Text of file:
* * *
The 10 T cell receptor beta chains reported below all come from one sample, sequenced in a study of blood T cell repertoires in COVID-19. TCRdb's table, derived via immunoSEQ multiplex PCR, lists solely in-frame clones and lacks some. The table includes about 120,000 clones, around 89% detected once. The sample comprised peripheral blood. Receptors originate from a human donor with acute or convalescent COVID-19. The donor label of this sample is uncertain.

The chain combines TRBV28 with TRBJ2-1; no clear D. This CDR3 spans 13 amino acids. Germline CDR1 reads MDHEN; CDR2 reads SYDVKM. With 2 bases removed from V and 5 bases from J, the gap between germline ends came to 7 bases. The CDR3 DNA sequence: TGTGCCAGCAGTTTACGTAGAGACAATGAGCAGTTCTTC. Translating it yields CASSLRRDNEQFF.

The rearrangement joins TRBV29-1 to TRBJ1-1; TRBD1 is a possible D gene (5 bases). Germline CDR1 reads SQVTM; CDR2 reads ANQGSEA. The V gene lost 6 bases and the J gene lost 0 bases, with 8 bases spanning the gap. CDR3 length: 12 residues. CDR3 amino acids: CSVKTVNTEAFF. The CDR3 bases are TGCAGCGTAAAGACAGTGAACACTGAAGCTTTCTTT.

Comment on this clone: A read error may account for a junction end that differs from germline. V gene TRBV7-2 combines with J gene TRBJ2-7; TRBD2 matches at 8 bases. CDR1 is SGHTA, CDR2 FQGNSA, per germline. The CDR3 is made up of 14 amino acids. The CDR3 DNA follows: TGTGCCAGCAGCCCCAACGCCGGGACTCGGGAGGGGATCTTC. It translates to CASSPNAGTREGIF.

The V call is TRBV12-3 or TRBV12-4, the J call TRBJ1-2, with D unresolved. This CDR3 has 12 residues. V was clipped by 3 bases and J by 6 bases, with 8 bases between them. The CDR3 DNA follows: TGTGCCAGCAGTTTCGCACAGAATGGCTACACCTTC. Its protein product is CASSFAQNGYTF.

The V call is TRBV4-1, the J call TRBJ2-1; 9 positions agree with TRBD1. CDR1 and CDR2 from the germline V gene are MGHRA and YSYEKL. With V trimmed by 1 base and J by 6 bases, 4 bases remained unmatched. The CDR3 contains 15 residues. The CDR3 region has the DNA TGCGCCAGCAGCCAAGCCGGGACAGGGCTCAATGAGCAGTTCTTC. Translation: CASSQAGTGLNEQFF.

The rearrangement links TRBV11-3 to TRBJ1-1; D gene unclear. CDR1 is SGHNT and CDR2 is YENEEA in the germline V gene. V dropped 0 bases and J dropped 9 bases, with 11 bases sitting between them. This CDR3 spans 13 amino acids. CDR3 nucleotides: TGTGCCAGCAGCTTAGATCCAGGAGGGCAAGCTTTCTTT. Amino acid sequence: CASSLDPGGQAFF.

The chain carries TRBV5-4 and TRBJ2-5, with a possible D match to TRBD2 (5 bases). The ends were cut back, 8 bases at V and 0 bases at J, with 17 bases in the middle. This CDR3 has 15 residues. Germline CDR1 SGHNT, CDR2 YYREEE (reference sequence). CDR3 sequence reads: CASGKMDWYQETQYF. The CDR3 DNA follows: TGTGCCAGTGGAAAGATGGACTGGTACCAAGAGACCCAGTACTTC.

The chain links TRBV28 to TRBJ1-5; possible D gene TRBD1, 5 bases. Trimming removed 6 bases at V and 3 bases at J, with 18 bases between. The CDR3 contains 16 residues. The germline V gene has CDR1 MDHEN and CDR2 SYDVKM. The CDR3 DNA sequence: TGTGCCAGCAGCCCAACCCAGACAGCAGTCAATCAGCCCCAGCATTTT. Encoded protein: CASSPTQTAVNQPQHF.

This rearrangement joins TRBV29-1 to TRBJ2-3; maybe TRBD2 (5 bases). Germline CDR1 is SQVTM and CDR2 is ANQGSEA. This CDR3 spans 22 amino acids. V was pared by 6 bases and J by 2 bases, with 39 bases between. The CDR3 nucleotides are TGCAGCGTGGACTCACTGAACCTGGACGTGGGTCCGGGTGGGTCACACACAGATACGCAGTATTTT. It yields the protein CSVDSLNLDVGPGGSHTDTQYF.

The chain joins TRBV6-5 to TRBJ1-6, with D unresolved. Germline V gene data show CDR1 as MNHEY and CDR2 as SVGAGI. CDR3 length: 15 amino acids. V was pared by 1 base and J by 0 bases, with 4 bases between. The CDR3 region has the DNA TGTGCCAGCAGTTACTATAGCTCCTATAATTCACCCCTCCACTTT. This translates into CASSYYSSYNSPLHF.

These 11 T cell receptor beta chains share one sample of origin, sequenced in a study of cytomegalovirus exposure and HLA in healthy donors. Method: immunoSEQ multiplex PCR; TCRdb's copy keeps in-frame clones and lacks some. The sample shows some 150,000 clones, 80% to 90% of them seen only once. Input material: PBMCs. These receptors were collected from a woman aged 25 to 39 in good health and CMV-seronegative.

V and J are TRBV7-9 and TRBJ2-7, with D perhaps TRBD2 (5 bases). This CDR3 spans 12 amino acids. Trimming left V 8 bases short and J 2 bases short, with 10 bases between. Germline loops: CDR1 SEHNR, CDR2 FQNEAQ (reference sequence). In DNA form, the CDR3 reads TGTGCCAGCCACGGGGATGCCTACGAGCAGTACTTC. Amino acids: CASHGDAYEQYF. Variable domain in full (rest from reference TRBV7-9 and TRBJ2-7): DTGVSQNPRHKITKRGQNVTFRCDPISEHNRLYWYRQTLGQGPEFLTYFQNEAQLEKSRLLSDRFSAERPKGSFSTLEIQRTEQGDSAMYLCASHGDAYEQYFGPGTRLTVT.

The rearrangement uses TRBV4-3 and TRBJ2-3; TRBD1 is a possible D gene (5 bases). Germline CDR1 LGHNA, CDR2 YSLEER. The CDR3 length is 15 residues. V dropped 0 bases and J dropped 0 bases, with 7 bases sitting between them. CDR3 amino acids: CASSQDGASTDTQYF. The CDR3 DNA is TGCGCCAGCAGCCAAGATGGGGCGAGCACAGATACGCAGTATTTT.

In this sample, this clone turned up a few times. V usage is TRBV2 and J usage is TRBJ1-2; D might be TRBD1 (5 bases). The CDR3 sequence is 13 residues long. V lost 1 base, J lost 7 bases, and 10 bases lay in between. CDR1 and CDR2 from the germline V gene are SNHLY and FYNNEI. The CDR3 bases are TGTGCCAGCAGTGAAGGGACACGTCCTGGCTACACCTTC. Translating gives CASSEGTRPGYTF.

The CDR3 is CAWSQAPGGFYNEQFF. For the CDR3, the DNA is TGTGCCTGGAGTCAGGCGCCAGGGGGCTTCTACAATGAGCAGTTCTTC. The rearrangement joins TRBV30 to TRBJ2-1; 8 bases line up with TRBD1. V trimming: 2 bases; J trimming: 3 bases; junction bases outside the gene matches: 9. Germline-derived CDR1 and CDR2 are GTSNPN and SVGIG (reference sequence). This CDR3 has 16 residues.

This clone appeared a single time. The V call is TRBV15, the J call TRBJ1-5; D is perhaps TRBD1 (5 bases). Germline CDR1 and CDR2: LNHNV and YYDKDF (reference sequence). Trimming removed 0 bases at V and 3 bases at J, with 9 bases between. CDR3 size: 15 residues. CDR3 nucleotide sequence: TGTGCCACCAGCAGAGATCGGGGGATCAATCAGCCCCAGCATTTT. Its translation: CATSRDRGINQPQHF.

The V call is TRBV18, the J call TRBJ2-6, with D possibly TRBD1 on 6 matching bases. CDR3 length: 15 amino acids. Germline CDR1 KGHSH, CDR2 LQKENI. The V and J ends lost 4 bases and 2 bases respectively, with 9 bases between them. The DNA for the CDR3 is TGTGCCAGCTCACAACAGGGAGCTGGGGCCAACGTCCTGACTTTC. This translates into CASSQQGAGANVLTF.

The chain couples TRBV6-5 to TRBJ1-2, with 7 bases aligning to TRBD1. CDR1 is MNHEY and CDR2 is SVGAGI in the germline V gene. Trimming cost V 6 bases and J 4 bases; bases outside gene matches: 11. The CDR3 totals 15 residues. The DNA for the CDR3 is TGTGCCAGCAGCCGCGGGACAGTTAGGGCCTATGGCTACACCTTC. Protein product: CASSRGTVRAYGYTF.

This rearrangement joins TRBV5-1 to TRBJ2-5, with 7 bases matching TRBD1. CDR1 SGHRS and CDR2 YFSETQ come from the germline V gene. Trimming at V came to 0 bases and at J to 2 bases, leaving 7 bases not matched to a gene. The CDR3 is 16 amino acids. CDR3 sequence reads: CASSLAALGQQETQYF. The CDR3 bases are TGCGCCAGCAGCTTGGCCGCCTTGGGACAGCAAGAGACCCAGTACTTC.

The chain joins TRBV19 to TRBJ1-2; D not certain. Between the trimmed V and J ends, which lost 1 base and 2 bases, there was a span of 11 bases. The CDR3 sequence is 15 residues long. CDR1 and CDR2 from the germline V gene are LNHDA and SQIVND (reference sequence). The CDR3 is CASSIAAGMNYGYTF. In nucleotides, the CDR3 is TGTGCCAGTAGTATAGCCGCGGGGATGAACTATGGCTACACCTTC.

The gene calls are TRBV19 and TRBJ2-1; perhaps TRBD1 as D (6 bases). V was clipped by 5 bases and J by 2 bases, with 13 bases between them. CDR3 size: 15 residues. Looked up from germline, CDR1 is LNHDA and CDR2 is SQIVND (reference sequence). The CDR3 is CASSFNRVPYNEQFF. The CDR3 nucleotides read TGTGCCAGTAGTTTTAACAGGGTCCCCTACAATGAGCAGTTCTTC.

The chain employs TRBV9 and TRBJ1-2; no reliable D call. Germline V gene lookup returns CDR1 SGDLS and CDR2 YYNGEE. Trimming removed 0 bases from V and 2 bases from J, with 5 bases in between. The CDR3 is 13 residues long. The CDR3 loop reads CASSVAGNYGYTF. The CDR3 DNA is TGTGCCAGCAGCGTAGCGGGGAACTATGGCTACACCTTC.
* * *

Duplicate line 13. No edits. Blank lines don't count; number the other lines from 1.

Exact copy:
V and J are TRBV7-9 and TRBJ2-7, with D perhaps TRBD2 (5 bases). This CDR3 spans 12 amino acids. Trimming left V 8 bases short and J 2 bases short, with 10 bases between. Germline loops: CDR1 SEHNR, CDR2 FQNEAQ (reference sequence). In DNA form, the CDR3 reads TGTGCCAGCCACGGGGATGCCTACGAGCAGTACTTC. Amino acids: CASHGDAYEQYF. Variable domain in full (rest from reference TRBV7-9 and TRBJ2-7): DTGVSQNPRHKITKRGQNVTFRCDPISEHNRLYWYRQTLGQGPEFLTYFQNEAQLEKSRLLSDRFSAERPKGSFSTLEIQRTEQGDSAMYLCASHGDAYEQYFGPGTRLTVT.